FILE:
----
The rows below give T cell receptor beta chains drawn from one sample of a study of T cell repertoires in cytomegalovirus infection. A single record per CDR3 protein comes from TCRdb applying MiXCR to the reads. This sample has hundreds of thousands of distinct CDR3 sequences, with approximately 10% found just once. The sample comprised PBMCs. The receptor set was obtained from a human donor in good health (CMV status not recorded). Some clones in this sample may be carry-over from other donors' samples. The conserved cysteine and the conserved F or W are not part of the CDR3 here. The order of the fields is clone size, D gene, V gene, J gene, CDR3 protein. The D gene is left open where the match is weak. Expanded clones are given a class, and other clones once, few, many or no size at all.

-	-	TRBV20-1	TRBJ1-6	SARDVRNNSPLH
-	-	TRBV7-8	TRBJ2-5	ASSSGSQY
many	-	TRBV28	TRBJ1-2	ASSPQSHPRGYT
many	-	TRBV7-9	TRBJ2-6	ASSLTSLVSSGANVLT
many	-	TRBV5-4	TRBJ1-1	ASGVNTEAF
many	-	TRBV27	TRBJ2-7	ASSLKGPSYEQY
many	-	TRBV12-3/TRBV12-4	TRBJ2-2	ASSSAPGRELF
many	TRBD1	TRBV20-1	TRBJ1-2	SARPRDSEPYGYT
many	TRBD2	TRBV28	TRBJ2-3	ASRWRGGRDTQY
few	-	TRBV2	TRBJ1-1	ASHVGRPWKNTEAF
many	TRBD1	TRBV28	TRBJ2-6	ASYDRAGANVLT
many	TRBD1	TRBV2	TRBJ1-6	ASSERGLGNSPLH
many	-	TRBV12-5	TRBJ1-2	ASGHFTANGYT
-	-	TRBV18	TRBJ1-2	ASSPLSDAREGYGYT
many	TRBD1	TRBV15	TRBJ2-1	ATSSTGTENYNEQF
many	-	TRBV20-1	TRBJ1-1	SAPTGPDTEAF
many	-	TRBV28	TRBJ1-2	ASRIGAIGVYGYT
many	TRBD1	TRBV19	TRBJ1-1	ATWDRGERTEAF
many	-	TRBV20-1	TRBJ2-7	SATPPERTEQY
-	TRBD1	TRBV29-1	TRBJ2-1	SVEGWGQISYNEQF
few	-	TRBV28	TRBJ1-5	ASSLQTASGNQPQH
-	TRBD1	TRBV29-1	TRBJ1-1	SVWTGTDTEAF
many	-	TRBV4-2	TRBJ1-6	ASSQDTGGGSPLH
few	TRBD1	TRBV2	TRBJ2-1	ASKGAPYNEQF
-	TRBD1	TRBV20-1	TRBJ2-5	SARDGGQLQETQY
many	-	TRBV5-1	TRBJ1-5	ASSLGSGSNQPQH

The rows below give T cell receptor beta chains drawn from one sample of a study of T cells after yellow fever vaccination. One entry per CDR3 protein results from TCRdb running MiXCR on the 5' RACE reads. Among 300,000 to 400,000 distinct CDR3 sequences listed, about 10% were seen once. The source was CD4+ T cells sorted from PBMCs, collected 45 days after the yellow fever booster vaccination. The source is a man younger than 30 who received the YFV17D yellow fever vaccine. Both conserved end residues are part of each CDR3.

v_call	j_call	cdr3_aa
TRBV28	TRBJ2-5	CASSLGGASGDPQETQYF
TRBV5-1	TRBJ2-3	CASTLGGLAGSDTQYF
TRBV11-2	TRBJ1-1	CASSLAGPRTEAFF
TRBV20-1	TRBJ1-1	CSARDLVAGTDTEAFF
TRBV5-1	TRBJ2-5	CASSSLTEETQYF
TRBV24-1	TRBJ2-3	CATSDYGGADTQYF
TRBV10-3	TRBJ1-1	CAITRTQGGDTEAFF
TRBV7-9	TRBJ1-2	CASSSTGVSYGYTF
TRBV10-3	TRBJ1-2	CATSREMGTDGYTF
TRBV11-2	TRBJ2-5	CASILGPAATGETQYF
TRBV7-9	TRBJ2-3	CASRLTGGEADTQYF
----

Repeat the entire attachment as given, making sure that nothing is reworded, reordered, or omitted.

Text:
The rows below give T cell receptor beta chains drawn from one sample of a study of T cell repertoires in cytomegalovirus infection. A single record per CDR3 protein comes from TCRdb applying MiXCR to the reads. This sample has hundreds of thousands of distinct CDR3 sequences, with approximately 10% found just once. The sample comprised PBMCs. The receptor set was obtained from a human donor in good health (CMV status not recorded). Some clones in this sample may be carry-over from other donors' samples. The conserved cysteine and the conserved F or W are not part of the CDR3 here. The order of the fields is clone size, D gene, V gene, J gene, CDR3 protein. The D gene is left open where the match is weak. Expanded clones are given a class, and other clones once, few, many or no size at all.

-	-	TRBV20-1	TRBJ1-6	SARDVRNNSPLH
-	-	TRBV7-8	TRBJ2-5	ASSSGSQY
many	-	TRBV28	TRBJ1-2	ASSPQSHPRGYT
many	-	TRBV7-9	TRBJ2-6	ASSLTSLVSSGANVLT
many	-	TRBV5-4	TRBJ1-1	ASGVNTEAF
many	-	TRBV27	TRBJ2-7	ASSLKGPSYEQY
many	-	TRBV12-3/TRBV12-4	TRBJ2-2	ASSSAPGRELF
many	TRBD1	TRBV20-1	TRBJ1-2	SARPRDSEPYGYT
many	TRBD2	TRBV28	TRBJ2-3	ASRWRGGRDTQY
few	-	TRBV2	TRBJ1-1	ASHVGRPWKNTEAF
many	TRBD1	TRBV28	TRBJ2-6	ASYDRAGANVLT
many	TRBD1	TRBV2	TRBJ1-6	ASSERGLGNSPLH
many	-	TRBV12-5	TRBJ1-2	ASGHFTANGYT
-	-	TRBV18	TRBJ1-2	ASSPLSDAREGYGYT
many	TRBD1	TRBV15	TRBJ2-1	ATSSTGTENYNEQF
many	-	TRBV20-1	TRBJ1-1	SAPTGPDTEAF
many	-	TRBV28	TRBJ1-2	ASRIGAIGVYGYT
many	TRBD1	TRBV19	TRBJ1-1	ATWDRGERTEAF
many	-	TRBV20-1	TRBJ2-7	SATPPERTEQY
-	TRBD1	TRBV29-1	TRBJ2-1	SVEGWGQISYNEQF
few	-	TRBV28	TRBJ1-5	ASSLQTASGNQPQH
-	TRBD1	TRBV29-1	TRBJ1-1	SVWTGTDTEAF
many	-	TRBV4-2	TRBJ1-6	ASSQDTGGGSPLH
few	TRBD1	TRBV2	TRBJ2-1	ASKGAPYNEQF
-	TRBD1	TRBV20-1	TRBJ2-5	SARDGGQLQETQY
many	-	TRBV5-1	TRBJ1-5	ASSLGSGSNQPQH

The rows below give T cell receptor beta chains drawn from one sample of a study of T cells after yellow fever vaccination. One entry per CDR3 protein results from TCRdb running MiXCR on the 5' RACE reads. Among 300,000 to 400,000 distinct CDR3 sequences listed, about 10% were seen once. The source was CD4+ T cells sorted from PBMCs, collected 45 days after the yellow fever booster vaccination. The source is a man younger than 30 who received the YFV17D yellow fever vaccine. Both conserved end residues are part of each CDR3.

v_call	j_call	cdr3_aa
TRBV28	TRBJ2-5	CASSLGGASGDPQETQYF
TRBV5-1	TRBJ2-3	CASTLGGLAGSDTQYF
TRBV11-2	TRBJ1-1	CASSLAGPRTEAFF
TRBV20-1	TRBJ1-1	CSARDLVAGTDTEAFF
TRBV5-1	TRBJ2-5	CASSSLTEETQYF
TRBV24-1	TRBJ2-3	CATSDYGGADTQYF
TRBV10-3	TRBJ1-1	CAITRTQGGDTEAFF
TRBV7-9	TRBJ1-2	CASSSTGVSYGYTF
TRBV10-3	TRBJ1-2	CATSREMGTDGYTF
TRBV11-2	TRBJ2-5	CASILGPAATGETQYF
TRBV7-9	TRBJ2-3	CASRLTGGEADTQYF